The alternative seems to be to trust people to not launder through Bitcoin.  If history, including recent history, is any measure, that’s a bad idea.  Either way, Bitcoin has already shown that privacy has its downsides.

Why I don’t Eat Beef

Those of you who know me well know that I don’t serve beef at home and do my best to avoid it on the road.  I don’t normally talk about why; most people assume it’s for religious reasons, because I also avoid pork.  But it’s not for religious reasons, nor is it for health reasons.  It’s for the environment.

Back in 1999 the Union of Concerned Scientists came out with a book entitled The Consumer’s Guide to Effective Environmental Choices.  This was based on a report that was roughly entitled, “Paper or Plastic: Who Cares?”  The number 1 thing that UCS said that one could do for the environment was to drive less and buy an efficient car.  The number 2 thing one could do was to eat less meat, and most specifically beef. Well now CNN has an article about just this.  Borrowing a graph:

Carbon footprint of beef

In that article, the author calculates that eating 1.27 lb of beef has the same carbon footprint as a 70 mile drive in a car that gets 21 mpg.  In other words, that number goes up with a more efficient vehicle. He argues that to help arrest the rate of global warming we need to eat less meat.

Even back in 1996, when the first UCS report came out, the one thing I could do for the environment was eat less beef. (I’ve since curtailed my driving, and Christine and I have reduced to 1 vehicle.)  The bad news is that lamb is probably just about as bad (wah!) and I will probably reduce but not eliminate my lamb consumption.

The above graph only looks at carbon footprint, and probably not all of it.  1 lb of beef requires about 1,800 gallons of water.  When I lived in California, this number seemed unsustainably large, even while we were being hit with El Niño after El Niño.  In addition, cattle also cause grazing damage, although it may be possible to mitigate those effects.

Pigs are a different matter.  I stopped eating pork products when several Colorado counties became awash in pig effluvia.  It wasn’t scientific, but I figured I could do my part by simply reducing demand for the animal.

I’ve refrained from writing this sort of article.  This was a personal choice I made, and I really didn’t push it on anyone.  I’m doing so now – just this once – for my daughter, so that she and her generation have just a little less damage from our generation to repair.

Senators’ letter to Iran was reckless, but probably not illegal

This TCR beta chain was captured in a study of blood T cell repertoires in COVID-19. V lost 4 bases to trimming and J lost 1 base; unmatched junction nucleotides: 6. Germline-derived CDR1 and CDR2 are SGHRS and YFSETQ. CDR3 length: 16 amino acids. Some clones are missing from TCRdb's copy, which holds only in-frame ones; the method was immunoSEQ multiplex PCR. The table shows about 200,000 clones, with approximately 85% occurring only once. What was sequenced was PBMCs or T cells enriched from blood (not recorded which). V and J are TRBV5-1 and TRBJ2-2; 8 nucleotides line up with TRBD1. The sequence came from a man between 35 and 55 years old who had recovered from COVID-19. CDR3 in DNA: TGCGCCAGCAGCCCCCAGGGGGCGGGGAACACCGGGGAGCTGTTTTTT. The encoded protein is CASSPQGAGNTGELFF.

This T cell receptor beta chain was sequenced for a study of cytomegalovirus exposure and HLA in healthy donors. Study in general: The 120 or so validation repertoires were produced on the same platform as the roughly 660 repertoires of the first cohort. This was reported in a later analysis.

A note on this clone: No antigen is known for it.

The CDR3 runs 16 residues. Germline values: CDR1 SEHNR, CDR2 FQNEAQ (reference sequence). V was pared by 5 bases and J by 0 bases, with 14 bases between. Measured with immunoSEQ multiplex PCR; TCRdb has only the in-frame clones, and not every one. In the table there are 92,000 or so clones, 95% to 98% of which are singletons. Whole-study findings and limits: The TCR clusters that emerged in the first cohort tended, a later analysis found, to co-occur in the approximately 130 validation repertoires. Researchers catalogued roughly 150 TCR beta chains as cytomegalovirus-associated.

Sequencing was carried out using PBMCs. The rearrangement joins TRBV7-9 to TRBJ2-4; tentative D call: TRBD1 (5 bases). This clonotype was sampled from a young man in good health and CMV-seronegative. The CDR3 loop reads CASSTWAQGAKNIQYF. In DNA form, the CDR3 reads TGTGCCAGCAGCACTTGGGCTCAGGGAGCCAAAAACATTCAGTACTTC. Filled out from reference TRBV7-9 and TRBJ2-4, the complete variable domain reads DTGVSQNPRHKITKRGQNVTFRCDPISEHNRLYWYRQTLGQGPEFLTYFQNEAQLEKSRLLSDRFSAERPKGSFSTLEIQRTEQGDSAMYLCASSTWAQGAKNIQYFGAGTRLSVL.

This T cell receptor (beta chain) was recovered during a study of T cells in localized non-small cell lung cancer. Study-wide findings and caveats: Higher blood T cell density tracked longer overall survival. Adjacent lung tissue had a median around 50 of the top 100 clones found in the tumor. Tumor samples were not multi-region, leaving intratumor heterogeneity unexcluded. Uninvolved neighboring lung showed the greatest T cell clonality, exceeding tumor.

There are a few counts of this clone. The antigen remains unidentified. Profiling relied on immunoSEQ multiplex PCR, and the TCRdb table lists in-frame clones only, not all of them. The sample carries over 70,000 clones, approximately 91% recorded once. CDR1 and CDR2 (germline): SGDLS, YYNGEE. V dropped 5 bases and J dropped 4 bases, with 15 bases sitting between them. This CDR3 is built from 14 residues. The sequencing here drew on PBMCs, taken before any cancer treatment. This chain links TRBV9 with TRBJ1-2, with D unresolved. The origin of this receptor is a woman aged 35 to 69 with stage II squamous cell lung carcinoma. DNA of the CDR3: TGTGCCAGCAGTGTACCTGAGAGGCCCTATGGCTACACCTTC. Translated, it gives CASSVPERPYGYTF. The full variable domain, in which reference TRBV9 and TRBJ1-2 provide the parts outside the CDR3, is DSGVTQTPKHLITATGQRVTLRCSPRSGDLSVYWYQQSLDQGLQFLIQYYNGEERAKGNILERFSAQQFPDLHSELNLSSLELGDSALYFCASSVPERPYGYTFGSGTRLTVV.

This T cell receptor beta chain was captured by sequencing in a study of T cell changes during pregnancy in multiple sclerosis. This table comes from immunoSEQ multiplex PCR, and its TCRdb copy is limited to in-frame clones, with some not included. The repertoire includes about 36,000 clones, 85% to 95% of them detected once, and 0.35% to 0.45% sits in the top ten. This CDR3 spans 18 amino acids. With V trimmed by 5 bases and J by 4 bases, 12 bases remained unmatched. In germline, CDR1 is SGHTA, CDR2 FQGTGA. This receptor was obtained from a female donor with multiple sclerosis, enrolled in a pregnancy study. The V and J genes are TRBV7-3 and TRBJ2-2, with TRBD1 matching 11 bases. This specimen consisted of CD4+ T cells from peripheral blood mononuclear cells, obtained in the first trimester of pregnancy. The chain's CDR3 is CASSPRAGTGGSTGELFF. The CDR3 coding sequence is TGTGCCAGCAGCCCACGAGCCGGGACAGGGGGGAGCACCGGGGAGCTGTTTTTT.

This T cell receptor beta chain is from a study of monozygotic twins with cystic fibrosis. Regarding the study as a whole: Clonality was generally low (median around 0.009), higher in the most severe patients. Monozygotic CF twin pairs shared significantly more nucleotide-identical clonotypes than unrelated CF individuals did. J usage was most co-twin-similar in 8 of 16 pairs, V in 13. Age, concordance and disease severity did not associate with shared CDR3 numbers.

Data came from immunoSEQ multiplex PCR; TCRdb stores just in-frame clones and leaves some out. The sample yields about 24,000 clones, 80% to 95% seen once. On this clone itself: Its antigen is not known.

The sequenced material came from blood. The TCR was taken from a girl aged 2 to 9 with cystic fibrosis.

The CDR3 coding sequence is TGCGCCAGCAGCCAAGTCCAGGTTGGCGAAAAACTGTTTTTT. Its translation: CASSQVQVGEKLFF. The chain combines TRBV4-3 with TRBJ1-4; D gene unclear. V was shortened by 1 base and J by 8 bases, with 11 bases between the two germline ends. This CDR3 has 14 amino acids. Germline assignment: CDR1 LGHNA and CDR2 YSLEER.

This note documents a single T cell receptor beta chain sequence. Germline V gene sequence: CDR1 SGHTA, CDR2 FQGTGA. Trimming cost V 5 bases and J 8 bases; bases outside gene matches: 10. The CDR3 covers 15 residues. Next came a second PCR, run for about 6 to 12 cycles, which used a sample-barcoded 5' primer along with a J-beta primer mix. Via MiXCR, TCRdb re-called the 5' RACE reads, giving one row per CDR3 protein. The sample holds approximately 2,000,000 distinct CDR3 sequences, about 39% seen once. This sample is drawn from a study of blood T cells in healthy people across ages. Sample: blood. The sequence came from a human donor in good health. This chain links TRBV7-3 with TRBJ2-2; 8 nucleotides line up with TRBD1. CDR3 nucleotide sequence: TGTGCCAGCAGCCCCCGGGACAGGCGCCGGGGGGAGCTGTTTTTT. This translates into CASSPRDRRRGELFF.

The senator’s letter to Iran probably wasn’t illegal, but it was foolish.

Tom CottonA lot of buzz went on in the past week over a letter that Senator Tom Cotton of Arkansas wrote and 46 Republican senators signed.  Some have called the letter a violation of the Logan Act.   There are essentially three questions to ask:

  1. Did the Senators violate the Logan Act?
  2. Did they violate their oath to the Constitution?
  3. Was their letter a good idea?

CNN’s Jeremy Diamond has provided an excellent analysis of whether the Logan Act was violated.  In a nutshell, senators receive the same protection from the 1st Amendment of the Constitution that the rest of of receive.  As an inherently political act, the letter would receive the highest level of protection from any court.  CNN points out that in the over 200 years the Logan Act has existed there has been a grand total of one indictment and no actual prosecutions.  In short the the Logan Act is a paper tiger, and rightfully so.

The Act itself reads as follows:

Any citizen of the United States, wherever he may be, who, without authority of the United States, directly or indirectly commences or carries on any correspondence or intercourse with any foreign government or any officer or agent thereof, with intent to influence the measures or conduct of any foreign government or of any officer or agent thereof, in relation to any disputes or controversies with the United States, or to defeat the measures of the United States, shall be fined under this title or imprisoned not more than three years, or both.

One gets the feel that when President John Adams affixed his signature he was thinking in the same way that led him to believe that the title of the head of the new republic should be king and not president.  People every day talk with representatives of foreign governments, to provide them their perspectives.  Indeed successive administrations, including this one, have encouraged those dialogs, because they advance American values.

Some might argue that the senators who signed the letter had in some way violated their oath to uphold the Constitution, as if somehow they did that by conducting foreign policy.  The Constitution itself is mostly quiet about that.  Article II Section 6 does state that it is the job of the president to conclude treaties with other nations, on the advice and consent of other countries.  But it doesn’t say that others in government can’t speak to other governments.